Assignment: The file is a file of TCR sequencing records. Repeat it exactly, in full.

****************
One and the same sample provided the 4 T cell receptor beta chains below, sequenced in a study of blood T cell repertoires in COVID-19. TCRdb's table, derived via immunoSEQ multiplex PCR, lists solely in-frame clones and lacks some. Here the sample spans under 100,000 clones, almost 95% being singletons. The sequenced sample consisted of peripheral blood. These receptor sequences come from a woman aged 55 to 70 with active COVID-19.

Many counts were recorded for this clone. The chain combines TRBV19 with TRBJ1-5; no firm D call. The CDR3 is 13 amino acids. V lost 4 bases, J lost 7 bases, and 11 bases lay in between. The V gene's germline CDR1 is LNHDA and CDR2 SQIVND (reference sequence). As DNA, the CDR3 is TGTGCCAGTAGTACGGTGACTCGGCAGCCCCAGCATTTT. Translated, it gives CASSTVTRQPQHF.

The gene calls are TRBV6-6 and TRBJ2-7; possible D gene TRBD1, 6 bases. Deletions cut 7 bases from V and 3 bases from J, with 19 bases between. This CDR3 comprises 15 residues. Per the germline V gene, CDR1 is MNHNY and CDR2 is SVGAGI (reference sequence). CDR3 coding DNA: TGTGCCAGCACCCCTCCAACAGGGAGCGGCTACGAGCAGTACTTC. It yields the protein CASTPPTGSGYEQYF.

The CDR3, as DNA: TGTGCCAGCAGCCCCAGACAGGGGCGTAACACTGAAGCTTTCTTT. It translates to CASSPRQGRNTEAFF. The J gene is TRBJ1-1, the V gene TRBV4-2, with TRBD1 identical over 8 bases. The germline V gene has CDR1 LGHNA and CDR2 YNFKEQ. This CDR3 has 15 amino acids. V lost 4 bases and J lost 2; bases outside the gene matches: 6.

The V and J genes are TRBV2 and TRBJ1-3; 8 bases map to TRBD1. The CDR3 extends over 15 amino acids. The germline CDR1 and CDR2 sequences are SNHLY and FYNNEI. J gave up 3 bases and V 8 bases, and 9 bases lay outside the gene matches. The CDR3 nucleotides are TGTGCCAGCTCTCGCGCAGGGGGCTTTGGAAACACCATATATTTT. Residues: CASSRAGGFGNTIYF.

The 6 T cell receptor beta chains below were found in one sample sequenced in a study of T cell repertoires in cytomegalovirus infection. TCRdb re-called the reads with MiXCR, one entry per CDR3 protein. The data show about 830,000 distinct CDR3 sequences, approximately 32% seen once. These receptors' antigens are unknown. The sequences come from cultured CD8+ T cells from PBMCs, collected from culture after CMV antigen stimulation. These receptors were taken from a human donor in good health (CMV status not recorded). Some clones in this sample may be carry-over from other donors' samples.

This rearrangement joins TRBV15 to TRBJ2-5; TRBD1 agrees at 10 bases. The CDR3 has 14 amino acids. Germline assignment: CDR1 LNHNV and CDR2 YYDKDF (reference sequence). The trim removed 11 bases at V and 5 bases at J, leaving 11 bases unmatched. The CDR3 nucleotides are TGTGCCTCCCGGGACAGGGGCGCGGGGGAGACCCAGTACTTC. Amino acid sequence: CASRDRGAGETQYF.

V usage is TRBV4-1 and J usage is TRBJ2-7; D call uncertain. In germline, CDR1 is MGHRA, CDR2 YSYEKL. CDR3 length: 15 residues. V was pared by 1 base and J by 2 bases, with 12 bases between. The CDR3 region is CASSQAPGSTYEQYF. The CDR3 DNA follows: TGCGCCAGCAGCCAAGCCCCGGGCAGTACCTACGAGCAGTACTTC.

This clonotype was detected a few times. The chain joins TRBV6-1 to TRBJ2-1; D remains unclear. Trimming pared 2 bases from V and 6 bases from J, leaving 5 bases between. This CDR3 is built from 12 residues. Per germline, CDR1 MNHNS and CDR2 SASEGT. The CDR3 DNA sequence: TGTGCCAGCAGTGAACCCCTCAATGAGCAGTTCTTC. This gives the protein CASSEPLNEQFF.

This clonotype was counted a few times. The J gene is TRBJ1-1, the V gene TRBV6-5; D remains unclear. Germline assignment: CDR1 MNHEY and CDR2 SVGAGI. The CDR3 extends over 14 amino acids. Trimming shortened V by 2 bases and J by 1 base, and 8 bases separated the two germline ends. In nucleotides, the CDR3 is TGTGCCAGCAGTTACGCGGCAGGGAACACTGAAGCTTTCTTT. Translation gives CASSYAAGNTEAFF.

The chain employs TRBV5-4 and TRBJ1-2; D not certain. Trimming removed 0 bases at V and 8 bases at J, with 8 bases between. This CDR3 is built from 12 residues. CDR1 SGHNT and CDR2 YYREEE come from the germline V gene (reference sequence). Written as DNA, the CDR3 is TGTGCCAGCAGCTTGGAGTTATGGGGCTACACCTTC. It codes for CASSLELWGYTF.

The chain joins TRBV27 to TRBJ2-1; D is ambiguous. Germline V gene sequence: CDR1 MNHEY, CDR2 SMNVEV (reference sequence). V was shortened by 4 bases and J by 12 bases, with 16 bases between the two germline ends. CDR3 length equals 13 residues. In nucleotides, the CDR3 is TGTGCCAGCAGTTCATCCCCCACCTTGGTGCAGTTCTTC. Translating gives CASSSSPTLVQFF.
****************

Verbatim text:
One and the same sample provided the 4 T cell receptor beta chains below, sequenced in a study of blood T cell repertoires in COVID-19. TCRdb's table, derived via immunoSEQ multiplex PCR, lists solely in-frame clones and lacks some. Here the sample spans under 100,000 clones, almost 95% being singletons. The sequenced sample consisted of peripheral blood. These receptor sequences come from a woman aged 55 to 70 with active COVID-19.

Many counts were recorded for this clone. The chain combines TRBV19 with TRBJ1-5; no firm D call. The CDR3 is 13 amino acids. V lost 4 bases, J lost 7 bases, and 11 bases lay in between. The V gene's germline CDR1 is LNHDA and CDR2 SQIVND (reference sequence). As DNA, the CDR3 is TGTGCCAGTAGTACGGTGACTCGGCAGCCCCAGCATTTT. Translated, it gives CASSTVTRQPQHF.

The gene calls are TRBV6-6 and TRBJ2-7; possible D gene TRBD1, 6 bases. Deletions cut 7 bases from V and 3 bases from J, with 19 bases between. This CDR3 comprises 15 residues. Per the germline V gene, CDR1 is MNHNY and CDR2 is SVGAGI (reference sequence). CDR3 coding DNA: TGTGCCAGCACCCCTCCAACAGGGAGCGGCTACGAGCAGTACTTC. It yields the protein CASTPPTGSGYEQYF.

The CDR3, as DNA: TGTGCCAGCAGCCCCAGACAGGGGCGTAACACTGAAGCTTTCTTT. It translates to CASSPRQGRNTEAFF. The J gene is TRBJ1-1, the V gene TRBV4-2, with TRBD1 identical over 8 bases. The germline V gene has CDR1 LGHNA and CDR2 YNFKEQ. This CDR3 has 15 amino acids. V lost 4 bases and J lost 2; bases outside the gene matches: 6.

The V and J genes are TRBV2 and TRBJ1-3; 8 bases map to TRBD1. The CDR3 extends over 15 amino acids. The germline CDR1 and CDR2 sequences are SNHLY and FYNNEI. J gave up 3 bases and V 8 bases, and 9 bases lay outside the gene matches. The CDR3 nucleotides are TGTGCCAGCTCTCGCGCAGGGGGCTTTGGAAACACCATATATTTT. Residues: CASSRAGGFGNTIYF.

The 6 T cell receptor beta chains below were found in one sample sequenced in a study of T cell repertoires in cytomegalovirus infection. TCRdb re-called the reads with MiXCR, one entry per CDR3 protein. The data show about 830,000 distinct CDR3 sequences, approximately 32% seen once. These receptors' antigens are unknown. The sequences come from cultured CD8+ T cells from PBMCs, collected from culture after CMV antigen stimulation. These receptors were taken from a human donor in good health (CMV status not recorded). Some clones in this sample may be carry-over from other donors' samples.

This rearrangement joins TRBV15 to TRBJ2-5; TRBD1 agrees at 10 bases. The CDR3 has 14 amino acids. Germline assignment: CDR1 LNHNV and CDR2 YYDKDF (reference sequence). The trim removed 11 bases at V and 5 bases at J, leaving 11 bases unmatched. The CDR3 nucleotides are TGTGCCTCCCGGGACAGGGGCGCGGGGGAGACCCAGTACTTC. Amino acid sequence: CASRDRGAGETQYF.

V usage is TRBV4-1 and J usage is TRBJ2-7; D call uncertain. In germline, CDR1 is MGHRA, CDR2 YSYEKL. CDR3 length: 15 residues. V was pared by 1 base and J by 2 bases, with 12 bases between. The CDR3 region is CASSQAPGSTYEQYF. The CDR3 DNA follows: TGCGCCAGCAGCCAAGCCCCGGGCAGTACCTACGAGCAGTACTTC.

This clonotype was detected a few times. The chain joins TRBV6-1 to TRBJ2-1; D remains unclear. Trimming pared 2 bases from V and 6 bases from J, leaving 5 bases between. This CDR3 is built from 12 residues. Per germline, CDR1 MNHNS and CDR2 SASEGT. The CDR3 DNA sequence: TGTGCCAGCAGTGAACCCCTCAATGAGCAGTTCTTC. This gives the protein CASSEPLNEQFF.

This clonotype was counted a few times. The J gene is TRBJ1-1, the V gene TRBV6-5; D remains unclear. Germline assignment: CDR1 MNHEY and CDR2 SVGAGI. The CDR3 extends over 14 amino acids. Trimming shortened V by 2 bases and J by 1 base, and 8 bases separated the two germline ends. In nucleotides, the CDR3 is TGTGCCAGCAGTTACGCGGCAGGGAACACTGAAGCTTTCTTT. Translation gives CASSYAAGNTEAFF.

The chain employs TRBV5-4 and TRBJ1-2; D not certain. Trimming removed 0 bases at V and 8 bases at J, with 8 bases between. This CDR3 is built from 12 residues. CDR1 SGHNT and CDR2 YYREEE come from the germline V gene (reference sequence). Written as DNA, the CDR3 is TGTGCCAGCAGCTTGGAGTTATGGGGCTACACCTTC. It codes for CASSLELWGYTF.

The chain joins TRBV27 to TRBJ2-1; D is ambiguous. Germline V gene sequence: CDR1 MNHEY, CDR2 SMNVEV (reference sequence). V was shortened by 4 bases and J by 12 bases, with 16 bases between the two germline ends. CDR3 length equals 13 residues. In nucleotides, the CDR3 is TGTGCCAGCAGTTCATCCCCCACCTTGGTGCAGTTCTTC. Translating gives CASSSSPTLVQFF.